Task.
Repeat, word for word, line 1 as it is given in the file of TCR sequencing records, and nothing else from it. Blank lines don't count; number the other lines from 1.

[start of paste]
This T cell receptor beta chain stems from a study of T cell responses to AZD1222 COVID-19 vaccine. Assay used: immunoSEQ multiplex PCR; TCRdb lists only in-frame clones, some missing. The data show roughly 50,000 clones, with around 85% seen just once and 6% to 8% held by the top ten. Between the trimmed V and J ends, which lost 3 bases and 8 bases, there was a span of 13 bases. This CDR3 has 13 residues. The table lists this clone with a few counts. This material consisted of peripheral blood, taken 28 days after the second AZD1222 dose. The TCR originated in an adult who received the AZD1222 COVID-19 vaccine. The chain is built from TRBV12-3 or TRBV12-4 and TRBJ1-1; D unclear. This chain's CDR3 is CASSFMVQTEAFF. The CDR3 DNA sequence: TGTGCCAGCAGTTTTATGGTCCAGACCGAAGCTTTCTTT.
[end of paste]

This T cell receptor beta chain stems from a study of T cell responses to AZD1222 COVID-19 vaccine. Assay used: immunoSEQ multiplex PCR; TCRdb lists only in-frame clones, some missing. The data show roughly 50,000 clones, with around 85% seen just once and 6% to 8% held by the top ten. Between the trimmed V and J ends, which lost 3 bases and 8 bases, there was a span of 13 bases. This CDR3 has 13 residues. The table lists this clone with a few counts. This material consisted of peripheral blood, taken 28 days after the second AZD1222 dose. The TCR originated in an adult who received the AZD1222 COVID-19 vaccine. The chain is built from TRBV12-3 or TRBV12-4 and TRBJ1-1; D unclear. This chain's CDR3 is CASSFMVQTEAFF. The CDR3 DNA sequence: TGTGCCAGCAGTTTTATGGTCCAGACCGAAGCTTTCTTT.